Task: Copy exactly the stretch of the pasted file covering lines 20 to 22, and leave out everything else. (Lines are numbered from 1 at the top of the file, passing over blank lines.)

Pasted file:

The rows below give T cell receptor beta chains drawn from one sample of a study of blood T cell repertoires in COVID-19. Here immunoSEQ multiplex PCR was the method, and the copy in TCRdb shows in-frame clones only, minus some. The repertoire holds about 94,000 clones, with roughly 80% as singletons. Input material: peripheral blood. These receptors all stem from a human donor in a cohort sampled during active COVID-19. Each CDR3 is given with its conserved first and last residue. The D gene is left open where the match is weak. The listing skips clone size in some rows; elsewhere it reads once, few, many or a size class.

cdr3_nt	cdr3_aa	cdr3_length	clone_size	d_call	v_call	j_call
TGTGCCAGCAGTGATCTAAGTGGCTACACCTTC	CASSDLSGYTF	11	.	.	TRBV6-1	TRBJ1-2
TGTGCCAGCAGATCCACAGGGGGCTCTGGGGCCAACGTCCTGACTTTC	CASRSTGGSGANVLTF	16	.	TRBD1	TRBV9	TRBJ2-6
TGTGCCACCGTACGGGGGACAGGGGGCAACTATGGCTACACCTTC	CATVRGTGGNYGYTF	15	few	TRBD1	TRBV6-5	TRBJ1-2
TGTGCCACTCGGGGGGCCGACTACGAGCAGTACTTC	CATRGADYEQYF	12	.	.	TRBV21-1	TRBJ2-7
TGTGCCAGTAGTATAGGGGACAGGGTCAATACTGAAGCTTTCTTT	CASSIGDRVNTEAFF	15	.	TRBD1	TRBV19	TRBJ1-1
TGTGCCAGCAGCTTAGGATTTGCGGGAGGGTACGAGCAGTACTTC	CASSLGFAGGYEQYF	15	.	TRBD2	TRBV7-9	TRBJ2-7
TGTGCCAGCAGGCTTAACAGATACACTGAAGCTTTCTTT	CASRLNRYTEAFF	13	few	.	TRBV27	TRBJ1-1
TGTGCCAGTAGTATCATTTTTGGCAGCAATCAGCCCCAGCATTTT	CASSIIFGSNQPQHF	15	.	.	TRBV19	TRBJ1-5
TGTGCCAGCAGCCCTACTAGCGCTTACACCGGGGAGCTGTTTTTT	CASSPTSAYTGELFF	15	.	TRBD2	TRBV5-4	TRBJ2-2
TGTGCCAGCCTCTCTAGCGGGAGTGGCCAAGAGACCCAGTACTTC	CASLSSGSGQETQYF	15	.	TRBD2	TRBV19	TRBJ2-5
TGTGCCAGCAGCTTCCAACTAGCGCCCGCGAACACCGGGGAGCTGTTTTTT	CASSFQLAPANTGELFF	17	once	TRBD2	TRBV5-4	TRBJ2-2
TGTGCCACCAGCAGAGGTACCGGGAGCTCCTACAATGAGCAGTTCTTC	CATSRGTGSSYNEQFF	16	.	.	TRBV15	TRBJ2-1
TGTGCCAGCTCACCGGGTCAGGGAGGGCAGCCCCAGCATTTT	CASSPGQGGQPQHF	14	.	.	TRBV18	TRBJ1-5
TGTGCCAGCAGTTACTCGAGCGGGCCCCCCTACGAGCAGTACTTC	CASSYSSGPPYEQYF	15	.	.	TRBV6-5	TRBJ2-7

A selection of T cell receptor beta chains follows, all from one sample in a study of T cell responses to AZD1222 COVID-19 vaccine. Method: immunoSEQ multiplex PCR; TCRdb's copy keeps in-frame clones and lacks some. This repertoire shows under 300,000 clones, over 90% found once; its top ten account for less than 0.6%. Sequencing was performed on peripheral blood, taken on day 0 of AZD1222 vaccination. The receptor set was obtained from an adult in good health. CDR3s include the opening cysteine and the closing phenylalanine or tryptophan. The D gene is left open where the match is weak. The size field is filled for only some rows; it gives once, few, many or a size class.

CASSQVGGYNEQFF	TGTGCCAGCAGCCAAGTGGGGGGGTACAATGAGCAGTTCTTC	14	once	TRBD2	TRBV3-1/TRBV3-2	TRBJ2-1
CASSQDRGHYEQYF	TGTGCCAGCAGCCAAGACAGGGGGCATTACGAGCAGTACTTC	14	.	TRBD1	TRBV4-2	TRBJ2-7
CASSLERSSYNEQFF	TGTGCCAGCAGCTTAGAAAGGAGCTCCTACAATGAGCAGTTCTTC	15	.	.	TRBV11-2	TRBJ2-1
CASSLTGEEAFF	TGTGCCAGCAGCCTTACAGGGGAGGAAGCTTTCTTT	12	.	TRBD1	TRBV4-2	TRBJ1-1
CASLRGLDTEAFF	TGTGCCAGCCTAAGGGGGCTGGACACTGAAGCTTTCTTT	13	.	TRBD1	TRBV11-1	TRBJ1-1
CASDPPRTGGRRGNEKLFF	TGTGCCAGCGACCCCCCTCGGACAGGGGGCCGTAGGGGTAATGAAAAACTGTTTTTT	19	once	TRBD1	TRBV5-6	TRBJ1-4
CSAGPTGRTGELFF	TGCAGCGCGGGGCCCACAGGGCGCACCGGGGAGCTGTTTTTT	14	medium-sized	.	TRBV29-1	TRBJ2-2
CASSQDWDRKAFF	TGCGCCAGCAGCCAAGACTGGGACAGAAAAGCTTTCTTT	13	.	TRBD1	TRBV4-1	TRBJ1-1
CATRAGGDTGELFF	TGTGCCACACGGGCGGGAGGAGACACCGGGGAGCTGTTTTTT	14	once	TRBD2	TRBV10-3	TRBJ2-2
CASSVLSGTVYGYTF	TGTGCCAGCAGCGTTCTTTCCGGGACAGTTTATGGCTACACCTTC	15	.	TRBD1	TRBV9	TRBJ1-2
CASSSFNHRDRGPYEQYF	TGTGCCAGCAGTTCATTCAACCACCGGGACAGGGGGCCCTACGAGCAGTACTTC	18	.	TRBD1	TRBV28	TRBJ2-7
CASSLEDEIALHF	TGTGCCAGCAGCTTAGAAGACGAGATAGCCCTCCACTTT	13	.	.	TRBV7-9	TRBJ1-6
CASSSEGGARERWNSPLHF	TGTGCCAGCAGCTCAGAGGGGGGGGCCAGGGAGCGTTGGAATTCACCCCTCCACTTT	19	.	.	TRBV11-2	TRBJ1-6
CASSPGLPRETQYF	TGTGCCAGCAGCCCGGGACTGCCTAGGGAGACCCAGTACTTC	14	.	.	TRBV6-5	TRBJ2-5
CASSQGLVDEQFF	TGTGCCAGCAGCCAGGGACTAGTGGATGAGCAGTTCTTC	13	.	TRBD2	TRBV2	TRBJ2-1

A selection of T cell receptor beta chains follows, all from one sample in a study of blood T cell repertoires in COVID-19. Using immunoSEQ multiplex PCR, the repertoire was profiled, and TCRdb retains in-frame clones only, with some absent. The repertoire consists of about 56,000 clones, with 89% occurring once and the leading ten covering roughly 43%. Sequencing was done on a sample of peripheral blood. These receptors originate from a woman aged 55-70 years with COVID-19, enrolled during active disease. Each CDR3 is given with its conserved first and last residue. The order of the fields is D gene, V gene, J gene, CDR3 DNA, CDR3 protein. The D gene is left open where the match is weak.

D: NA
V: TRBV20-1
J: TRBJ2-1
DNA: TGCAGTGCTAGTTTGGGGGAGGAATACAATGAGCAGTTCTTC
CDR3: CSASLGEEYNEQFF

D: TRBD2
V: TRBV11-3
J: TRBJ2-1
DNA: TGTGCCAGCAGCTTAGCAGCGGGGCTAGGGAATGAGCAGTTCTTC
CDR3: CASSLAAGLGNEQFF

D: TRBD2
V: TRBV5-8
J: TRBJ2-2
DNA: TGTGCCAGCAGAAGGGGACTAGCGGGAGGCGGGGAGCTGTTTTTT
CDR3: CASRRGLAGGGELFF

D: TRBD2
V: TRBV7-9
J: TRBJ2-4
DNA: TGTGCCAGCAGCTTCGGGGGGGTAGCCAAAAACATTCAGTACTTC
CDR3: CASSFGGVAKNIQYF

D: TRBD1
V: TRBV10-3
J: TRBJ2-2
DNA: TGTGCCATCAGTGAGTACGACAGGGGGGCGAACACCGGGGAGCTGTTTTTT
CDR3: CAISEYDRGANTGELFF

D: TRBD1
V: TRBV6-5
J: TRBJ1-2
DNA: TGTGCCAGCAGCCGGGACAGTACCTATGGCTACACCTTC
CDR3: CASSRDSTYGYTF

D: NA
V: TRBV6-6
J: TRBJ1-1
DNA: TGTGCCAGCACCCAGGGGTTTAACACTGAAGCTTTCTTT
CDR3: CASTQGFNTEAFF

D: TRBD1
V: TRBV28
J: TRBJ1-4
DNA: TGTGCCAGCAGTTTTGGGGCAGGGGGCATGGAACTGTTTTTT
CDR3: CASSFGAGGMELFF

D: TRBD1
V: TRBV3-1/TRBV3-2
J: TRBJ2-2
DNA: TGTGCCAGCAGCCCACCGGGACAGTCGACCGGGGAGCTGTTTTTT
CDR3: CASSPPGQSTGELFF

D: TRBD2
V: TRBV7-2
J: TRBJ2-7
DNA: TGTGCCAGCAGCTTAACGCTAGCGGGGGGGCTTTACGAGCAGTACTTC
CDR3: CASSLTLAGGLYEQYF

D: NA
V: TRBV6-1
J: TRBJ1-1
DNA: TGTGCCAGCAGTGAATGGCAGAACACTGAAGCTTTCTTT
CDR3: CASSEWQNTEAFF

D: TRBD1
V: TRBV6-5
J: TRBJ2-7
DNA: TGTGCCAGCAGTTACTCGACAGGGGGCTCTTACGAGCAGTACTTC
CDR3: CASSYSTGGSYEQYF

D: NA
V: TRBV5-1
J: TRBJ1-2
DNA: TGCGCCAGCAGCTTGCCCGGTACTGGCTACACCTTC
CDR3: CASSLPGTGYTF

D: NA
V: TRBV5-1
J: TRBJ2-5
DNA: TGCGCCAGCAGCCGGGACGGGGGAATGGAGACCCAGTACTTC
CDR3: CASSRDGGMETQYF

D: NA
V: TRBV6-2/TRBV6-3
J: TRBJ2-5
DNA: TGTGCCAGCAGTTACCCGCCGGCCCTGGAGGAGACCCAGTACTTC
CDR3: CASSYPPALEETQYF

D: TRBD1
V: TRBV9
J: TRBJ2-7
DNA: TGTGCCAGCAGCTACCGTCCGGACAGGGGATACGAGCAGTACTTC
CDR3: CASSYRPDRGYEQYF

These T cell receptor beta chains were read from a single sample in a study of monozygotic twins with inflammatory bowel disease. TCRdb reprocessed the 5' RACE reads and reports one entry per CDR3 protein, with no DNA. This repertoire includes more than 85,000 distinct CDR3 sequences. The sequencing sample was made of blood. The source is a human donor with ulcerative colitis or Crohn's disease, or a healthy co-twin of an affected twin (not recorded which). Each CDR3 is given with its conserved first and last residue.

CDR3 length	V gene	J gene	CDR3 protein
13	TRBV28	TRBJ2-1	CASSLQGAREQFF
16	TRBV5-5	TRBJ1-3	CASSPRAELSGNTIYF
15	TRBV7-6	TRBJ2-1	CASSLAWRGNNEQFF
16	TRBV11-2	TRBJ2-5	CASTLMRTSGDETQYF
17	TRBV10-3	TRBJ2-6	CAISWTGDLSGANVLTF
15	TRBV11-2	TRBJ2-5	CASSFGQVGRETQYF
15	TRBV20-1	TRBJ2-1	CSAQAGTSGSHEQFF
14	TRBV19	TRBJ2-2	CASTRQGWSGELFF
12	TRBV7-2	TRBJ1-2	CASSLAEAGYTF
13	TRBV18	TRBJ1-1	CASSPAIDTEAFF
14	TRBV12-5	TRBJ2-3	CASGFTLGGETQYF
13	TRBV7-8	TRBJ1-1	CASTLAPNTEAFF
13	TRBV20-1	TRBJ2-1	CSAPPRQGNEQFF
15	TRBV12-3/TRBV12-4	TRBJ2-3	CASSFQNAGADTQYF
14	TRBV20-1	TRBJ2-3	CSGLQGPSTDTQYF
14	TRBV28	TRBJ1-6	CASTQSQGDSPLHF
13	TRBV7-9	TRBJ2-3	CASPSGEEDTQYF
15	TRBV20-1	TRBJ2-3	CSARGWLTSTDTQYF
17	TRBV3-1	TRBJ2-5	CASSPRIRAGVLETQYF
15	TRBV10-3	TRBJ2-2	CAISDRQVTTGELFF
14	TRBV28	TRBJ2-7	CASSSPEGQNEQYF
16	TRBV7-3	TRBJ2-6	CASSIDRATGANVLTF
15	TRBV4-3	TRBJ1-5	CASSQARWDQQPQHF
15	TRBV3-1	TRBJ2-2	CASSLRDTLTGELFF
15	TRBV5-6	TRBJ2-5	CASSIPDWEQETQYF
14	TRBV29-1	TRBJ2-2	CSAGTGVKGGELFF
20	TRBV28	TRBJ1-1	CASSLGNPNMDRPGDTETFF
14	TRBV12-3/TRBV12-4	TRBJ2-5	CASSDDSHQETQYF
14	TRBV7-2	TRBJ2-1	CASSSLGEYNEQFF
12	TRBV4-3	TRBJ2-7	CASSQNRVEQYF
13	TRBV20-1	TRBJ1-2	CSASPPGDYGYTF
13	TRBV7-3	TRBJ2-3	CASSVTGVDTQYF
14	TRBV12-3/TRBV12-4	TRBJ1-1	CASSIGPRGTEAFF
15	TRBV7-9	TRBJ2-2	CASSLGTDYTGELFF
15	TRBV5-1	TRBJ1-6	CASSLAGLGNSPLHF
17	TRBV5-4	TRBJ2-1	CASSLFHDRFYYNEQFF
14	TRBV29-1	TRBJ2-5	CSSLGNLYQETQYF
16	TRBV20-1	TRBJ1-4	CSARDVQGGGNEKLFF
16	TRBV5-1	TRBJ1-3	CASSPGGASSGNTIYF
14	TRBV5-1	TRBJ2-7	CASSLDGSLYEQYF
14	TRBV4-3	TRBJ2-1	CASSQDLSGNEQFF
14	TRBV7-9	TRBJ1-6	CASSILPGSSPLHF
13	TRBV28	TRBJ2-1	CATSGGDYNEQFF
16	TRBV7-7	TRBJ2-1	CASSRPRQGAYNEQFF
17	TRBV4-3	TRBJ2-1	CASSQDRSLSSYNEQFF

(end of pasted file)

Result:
CASSLERSSYNEQFF	TGTGCCAGCAGCTTAGAAAGGAGCTCCTACAATGAGCAGTTCTTC	15	.	.	TRBV11-2	TRBJ2-1
CASSLTGEEAFF	TGTGCCAGCAGCCTTACAGGGGAGGAAGCTTTCTTT	12	.	TRBD1	TRBV4-2	TRBJ1-1
CASLRGLDTEAFF	TGTGCCAGCCTAAGGGGGCTGGACACTGAAGCTTTCTTT	13	.	TRBD1	TRBV11-1	TRBJ1-1